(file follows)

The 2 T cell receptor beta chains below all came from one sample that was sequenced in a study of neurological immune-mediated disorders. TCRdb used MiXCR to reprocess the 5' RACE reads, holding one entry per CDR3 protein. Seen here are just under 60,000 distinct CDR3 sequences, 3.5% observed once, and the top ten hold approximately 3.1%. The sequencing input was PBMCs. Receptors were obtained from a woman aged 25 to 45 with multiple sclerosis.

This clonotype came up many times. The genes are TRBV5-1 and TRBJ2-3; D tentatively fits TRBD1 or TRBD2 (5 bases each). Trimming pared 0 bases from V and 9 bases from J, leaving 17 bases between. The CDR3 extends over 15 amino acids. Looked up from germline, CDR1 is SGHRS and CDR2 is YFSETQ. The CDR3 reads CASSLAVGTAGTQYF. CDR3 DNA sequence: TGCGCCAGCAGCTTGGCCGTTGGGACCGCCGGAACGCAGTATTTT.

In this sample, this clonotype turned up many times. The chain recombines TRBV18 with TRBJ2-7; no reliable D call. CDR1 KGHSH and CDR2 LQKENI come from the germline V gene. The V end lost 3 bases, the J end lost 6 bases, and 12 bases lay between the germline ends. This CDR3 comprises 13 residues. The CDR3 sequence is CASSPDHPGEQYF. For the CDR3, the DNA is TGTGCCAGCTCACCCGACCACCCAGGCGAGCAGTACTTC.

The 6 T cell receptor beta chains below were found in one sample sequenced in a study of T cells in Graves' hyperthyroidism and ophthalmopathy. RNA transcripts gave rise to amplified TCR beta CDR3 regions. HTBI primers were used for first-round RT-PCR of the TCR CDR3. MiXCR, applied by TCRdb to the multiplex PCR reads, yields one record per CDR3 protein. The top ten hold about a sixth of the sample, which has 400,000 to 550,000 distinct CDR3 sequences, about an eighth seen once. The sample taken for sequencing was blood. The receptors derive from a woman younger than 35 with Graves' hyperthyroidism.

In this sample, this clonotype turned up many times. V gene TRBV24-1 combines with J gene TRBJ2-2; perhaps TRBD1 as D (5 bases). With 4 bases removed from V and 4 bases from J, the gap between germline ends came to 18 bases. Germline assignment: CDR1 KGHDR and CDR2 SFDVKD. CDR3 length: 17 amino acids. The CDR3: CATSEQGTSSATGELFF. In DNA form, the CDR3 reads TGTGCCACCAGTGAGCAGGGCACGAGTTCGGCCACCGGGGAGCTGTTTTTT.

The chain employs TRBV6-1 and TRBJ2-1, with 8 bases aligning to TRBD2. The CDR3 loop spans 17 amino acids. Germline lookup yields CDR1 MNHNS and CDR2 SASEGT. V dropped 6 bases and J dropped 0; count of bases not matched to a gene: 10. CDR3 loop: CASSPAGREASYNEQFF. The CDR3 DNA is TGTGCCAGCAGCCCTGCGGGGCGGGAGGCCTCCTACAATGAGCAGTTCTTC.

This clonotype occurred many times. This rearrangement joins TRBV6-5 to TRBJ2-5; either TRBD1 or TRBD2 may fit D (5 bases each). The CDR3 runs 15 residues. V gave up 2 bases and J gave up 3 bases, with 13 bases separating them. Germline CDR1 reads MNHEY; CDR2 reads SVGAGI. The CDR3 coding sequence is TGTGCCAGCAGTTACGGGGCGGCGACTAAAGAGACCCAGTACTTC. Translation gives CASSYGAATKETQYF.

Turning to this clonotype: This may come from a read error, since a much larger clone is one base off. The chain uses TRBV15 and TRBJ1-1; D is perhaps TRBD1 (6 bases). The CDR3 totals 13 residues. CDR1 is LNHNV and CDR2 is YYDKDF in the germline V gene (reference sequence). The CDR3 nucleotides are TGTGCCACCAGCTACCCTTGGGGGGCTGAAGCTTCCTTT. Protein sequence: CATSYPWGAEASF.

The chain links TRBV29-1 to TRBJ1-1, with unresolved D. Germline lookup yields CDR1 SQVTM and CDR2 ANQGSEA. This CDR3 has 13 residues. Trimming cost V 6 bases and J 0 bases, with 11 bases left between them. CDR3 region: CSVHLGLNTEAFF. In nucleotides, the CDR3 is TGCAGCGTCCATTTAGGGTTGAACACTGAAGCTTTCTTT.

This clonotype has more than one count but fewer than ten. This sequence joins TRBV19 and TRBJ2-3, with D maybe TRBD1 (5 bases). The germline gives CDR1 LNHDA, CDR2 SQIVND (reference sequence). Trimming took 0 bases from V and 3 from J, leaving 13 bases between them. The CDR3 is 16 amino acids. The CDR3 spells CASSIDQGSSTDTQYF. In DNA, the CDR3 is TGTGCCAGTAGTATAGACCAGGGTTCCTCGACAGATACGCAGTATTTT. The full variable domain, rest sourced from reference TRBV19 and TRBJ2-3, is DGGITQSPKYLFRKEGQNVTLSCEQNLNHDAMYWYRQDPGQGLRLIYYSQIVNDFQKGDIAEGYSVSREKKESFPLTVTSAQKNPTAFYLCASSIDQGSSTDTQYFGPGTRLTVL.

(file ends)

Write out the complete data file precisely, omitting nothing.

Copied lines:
The 2 T cell receptor beta chains below all came from one sample that was sequenced in a study of neurological immune-mediated disorders. TCRdb used MiXCR to reprocess the 5' RACE reads, holding one entry per CDR3 protein. Seen here are just under 60,000 distinct CDR3 sequences, 3.5% observed once, and the top ten hold approximately 3.1%. The sequencing input was PBMCs. Receptors were obtained from a woman aged 25 to 45 with multiple sclerosis.

This clonotype came up many times. The genes are TRBV5-1 and TRBJ2-3; D tentatively fits TRBD1 or TRBD2 (5 bases each). Trimming pared 0 bases from V and 9 bases from J, leaving 17 bases between. The CDR3 extends over 15 amino acids. Looked up from germline, CDR1 is SGHRS and CDR2 is YFSETQ. The CDR3 reads CASSLAVGTAGTQYF. CDR3 DNA sequence: TGCGCCAGCAGCTTGGCCGTTGGGACCGCCGGAACGCAGTATTTT.

In this sample, this clonotype turned up many times. The chain recombines TRBV18 with TRBJ2-7; no reliable D call. CDR1 KGHSH and CDR2 LQKENI come from the germline V gene. The V end lost 3 bases, the J end lost 6 bases, and 12 bases lay between the germline ends. This CDR3 comprises 13 residues. The CDR3 sequence is CASSPDHPGEQYF. For the CDR3, the DNA is TGTGCCAGCTCACCCGACCACCCAGGCGAGCAGTACTTC.

The 6 T cell receptor beta chains below were found in one sample sequenced in a study of T cells in Graves' hyperthyroidism and ophthalmopathy. RNA transcripts gave rise to amplified TCR beta CDR3 regions. HTBI primers were used for first-round RT-PCR of the TCR CDR3. MiXCR, applied by TCRdb to the multiplex PCR reads, yields one record per CDR3 protein. The top ten hold about a sixth of the sample, which has 400,000 to 550,000 distinct CDR3 sequences, about an eighth seen once. The sample taken for sequencing was blood. The receptors derive from a woman younger than 35 with Graves' hyperthyroidism.

In this sample, this clonotype turned up many times. V gene TRBV24-1 combines with J gene TRBJ2-2; perhaps TRBD1 as D (5 bases). With 4 bases removed from V and 4 bases from J, the gap between germline ends came to 18 bases. Germline assignment: CDR1 KGHDR and CDR2 SFDVKD. CDR3 length: 17 amino acids. The CDR3: CATSEQGTSSATGELFF. In DNA form, the CDR3 reads TGTGCCACCAGTGAGCAGGGCACGAGTTCGGCCACCGGGGAGCTGTTTTTT.

The chain employs TRBV6-1 and TRBJ2-1, with 8 bases aligning to TRBD2. The CDR3 loop spans 17 amino acids. Germline lookup yields CDR1 MNHNS and CDR2 SASEGT. V dropped 6 bases and J dropped 0; count of bases not matched to a gene: 10. CDR3 loop: CASSPAGREASYNEQFF. The CDR3 DNA is TGTGCCAGCAGCCCTGCGGGGCGGGAGGCCTCCTACAATGAGCAGTTCTTC.

This clonotype occurred many times. This rearrangement joins TRBV6-5 to TRBJ2-5; either TRBD1 or TRBD2 may fit D (5 bases each). The CDR3 runs 15 residues. V gave up 2 bases and J gave up 3 bases, with 13 bases separating them. Germline CDR1 reads MNHEY; CDR2 reads SVGAGI. The CDR3 coding sequence is TGTGCCAGCAGTTACGGGGCGGCGACTAAAGAGACCCAGTACTTC. Translation gives CASSYGAATKETQYF.

Turning to this clonotype: This may come from a read error, since a much larger clone is one base off. The chain uses TRBV15 and TRBJ1-1; D is perhaps TRBD1 (6 bases). The CDR3 totals 13 residues. CDR1 is LNHNV and CDR2 is YYDKDF in the germline V gene (reference sequence). The CDR3 nucleotides are TGTGCCACCAGCTACCCTTGGGGGGCTGAAGCTTCCTTT. Protein sequence: CATSYPWGAEASF.

The chain links TRBV29-1 to TRBJ1-1, with unresolved D. Germline lookup yields CDR1 SQVTM and CDR2 ANQGSEA. This CDR3 has 13 residues. Trimming cost V 6 bases and J 0 bases, with 11 bases left between them. CDR3 region: CSVHLGLNTEAFF. In nucleotides, the CDR3 is TGCAGCGTCCATTTAGGGTTGAACACTGAAGCTTTCTTT.

This clonotype has more than one count but fewer than ten. This sequence joins TRBV19 and TRBJ2-3, with D maybe TRBD1 (5 bases). The germline gives CDR1 LNHDA, CDR2 SQIVND (reference sequence). Trimming took 0 bases from V and 3 from J, leaving 13 bases between them. The CDR3 is 16 amino acids. The CDR3 spells CASSIDQGSSTDTQYF. In DNA, the CDR3 is TGTGCCAGTAGTATAGACCAGGGTTCCTCGACAGATACGCAGTATTTT. The full variable domain, rest sourced from reference TRBV19 and TRBJ2-3, is DGGITQSPKYLFRKEGQNVTLSCEQNLNHDAMYWYRQDPGQGLRLIYYSQIVNDFQKGDIAEGYSVSREKKESFPLTVTSAQKNPTAFYLCASSIDQGSSTDTQYFGPGTRLTVL.